Hebron, Sansana, South Hebron Hills, Tue 15.6.10, Morning
Trans.: Charles K.
- What’s new at the Meitar crossing
- Route 60, the next day
- Hebron police station, the next day
All the laborers have already crossed to the Israeli side. The only people waiting under the awning on the Palestinian side are relatives of prisoners.
We decide to move closer to see how the renovations are proceeding. They’re in fact continuing, but the waiting area now looks like a holding pen.
A small opening has been torn in the rear wall, and everyone enters through it. Posts have been erected within, forming a winding lane.
The portion facing the revolving gate, which had been open until now, has been covered by netting and now the people waiting are crowded together in a “cage.” In the absence of chairs or benches, the women and children sit on the ground. It’s very crowded and looks terrible. I don’t want to think about someone who has to go to the bathroom or buy something. It looks simply awful. We’ll keep following up. I hope it’s only temporary and that the Crossings Administration will build a more dignified facility for the people who have to use it.
The food vendors are still there, but have been moved slightly farther back.
We pay attention to what’s happening on the road. We’re pleased to see that things are back to normal and the road is open to traffic. Except for a larger number of military vehicles, we don’t see anything unusual. The entrance to Dahariyya is open. Let’s hope it stays that way.
When we reached the location of yesterday evening’s incident (in the words of the police), a few kilometers from the entrance to Akada which had just been opened, we see the police tape and other residue testifying to yesterday’s drama. The entrance has again been blocked with boulders, but a new path has been made to bypass it.Farther on, we were glad to see that the entrance to Deir Rawa is still open. Nevertheless, we drove all the way to brigade headquarters with a heavy heart, knowing that it’s the same route taken by the vehicle carrying the dead policeman and the wounded men at the same hour yesterday.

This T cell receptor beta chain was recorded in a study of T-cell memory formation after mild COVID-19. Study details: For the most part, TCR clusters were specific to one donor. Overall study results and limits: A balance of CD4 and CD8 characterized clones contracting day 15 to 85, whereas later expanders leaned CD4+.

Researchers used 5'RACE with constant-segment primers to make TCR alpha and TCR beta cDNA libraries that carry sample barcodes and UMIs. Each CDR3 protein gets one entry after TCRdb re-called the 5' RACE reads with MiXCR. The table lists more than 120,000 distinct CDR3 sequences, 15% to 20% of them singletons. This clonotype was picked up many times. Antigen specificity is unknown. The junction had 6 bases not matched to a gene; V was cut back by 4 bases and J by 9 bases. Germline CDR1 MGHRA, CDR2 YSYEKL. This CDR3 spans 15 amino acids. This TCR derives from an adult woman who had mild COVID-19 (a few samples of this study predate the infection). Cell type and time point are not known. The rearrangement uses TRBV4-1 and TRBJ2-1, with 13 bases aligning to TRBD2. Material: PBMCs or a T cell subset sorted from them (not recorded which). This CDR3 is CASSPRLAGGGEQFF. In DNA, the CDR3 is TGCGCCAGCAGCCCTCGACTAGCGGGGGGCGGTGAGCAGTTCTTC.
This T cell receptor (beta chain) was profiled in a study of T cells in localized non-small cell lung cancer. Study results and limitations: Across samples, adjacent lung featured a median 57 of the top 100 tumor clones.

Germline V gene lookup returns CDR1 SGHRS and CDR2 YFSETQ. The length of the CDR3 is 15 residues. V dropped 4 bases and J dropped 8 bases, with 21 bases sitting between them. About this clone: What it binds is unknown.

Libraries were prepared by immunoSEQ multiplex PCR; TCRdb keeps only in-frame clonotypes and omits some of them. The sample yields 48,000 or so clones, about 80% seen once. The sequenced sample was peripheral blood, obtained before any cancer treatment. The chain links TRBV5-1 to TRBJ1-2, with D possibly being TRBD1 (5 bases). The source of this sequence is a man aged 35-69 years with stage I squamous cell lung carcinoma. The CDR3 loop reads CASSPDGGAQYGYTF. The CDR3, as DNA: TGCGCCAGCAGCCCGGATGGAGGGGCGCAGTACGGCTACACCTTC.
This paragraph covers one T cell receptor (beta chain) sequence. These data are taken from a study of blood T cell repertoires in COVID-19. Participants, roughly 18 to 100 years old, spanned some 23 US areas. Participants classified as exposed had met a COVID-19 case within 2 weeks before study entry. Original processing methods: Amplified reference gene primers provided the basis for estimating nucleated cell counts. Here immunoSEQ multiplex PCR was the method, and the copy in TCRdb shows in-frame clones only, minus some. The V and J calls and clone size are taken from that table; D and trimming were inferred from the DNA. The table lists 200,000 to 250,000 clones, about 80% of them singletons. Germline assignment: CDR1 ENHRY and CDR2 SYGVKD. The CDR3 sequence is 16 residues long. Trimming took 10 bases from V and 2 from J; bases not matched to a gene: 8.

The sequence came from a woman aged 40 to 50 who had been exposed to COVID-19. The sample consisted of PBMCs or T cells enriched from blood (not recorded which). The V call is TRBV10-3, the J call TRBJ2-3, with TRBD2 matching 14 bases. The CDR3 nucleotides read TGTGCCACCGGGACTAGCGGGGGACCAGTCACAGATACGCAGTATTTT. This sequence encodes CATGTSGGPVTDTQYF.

At the Dura-Elfawwar junction, the children of the UNRWA school pass as usual. The soldiers didn’t come down from the pillbox, but their vehicle is parked below.
There’s a sheep market again at the Kvasim junction, and the army, too, is there again.
Everything’s going on as usual. The Palestinian Authority schools are on summer vacation, so there’s sparse traffic this morning. Soldiers man all the checkpoints, but there are no detainees. We don’t see anyone from TIPH or CPT. On the other hand, people from ISM are sitting near the Tarpat and Tel Rumeida checkpoints. The locals tell us that, except for a few hours when all the entrances to Hebron were closed, there were no changes or disruptions.
Hebron police station: We decide to go to the police stations and express our sympathy because of the policeman’s death and the injuries to the others in yesterday’s attack. We, who protest against violence and the use of force, feel the need to condemn extremists on both sides who try to disrupt any attempt at dialogue and the search for a way to live in peace. The policemen welcome us but apologize that, because the commander is in a meeting, the operations officer will be the one to meet with us. The conversation with him and his staff was polite and courteous. Some of them hadn’t heard much about us before “Big Brother.” They ask us about our views and our activities. They emphasize how hard it is to be between the “hammer and the anvil,” given their obligation to take care of the civilian population at the same time as they have to deal with the settlers. The operations officer says that, after a long and complicated process, they managed to create a situation of quiet and adherence to the law, except for some well-known exceptions like Anat Cohen. Since we came today to express our sympathies, we avoided criticism, but stressed that our presence is important and the necessity of reminding the residents of the Jewish community in Hebron and in Qiryat Araba what the security procedures are.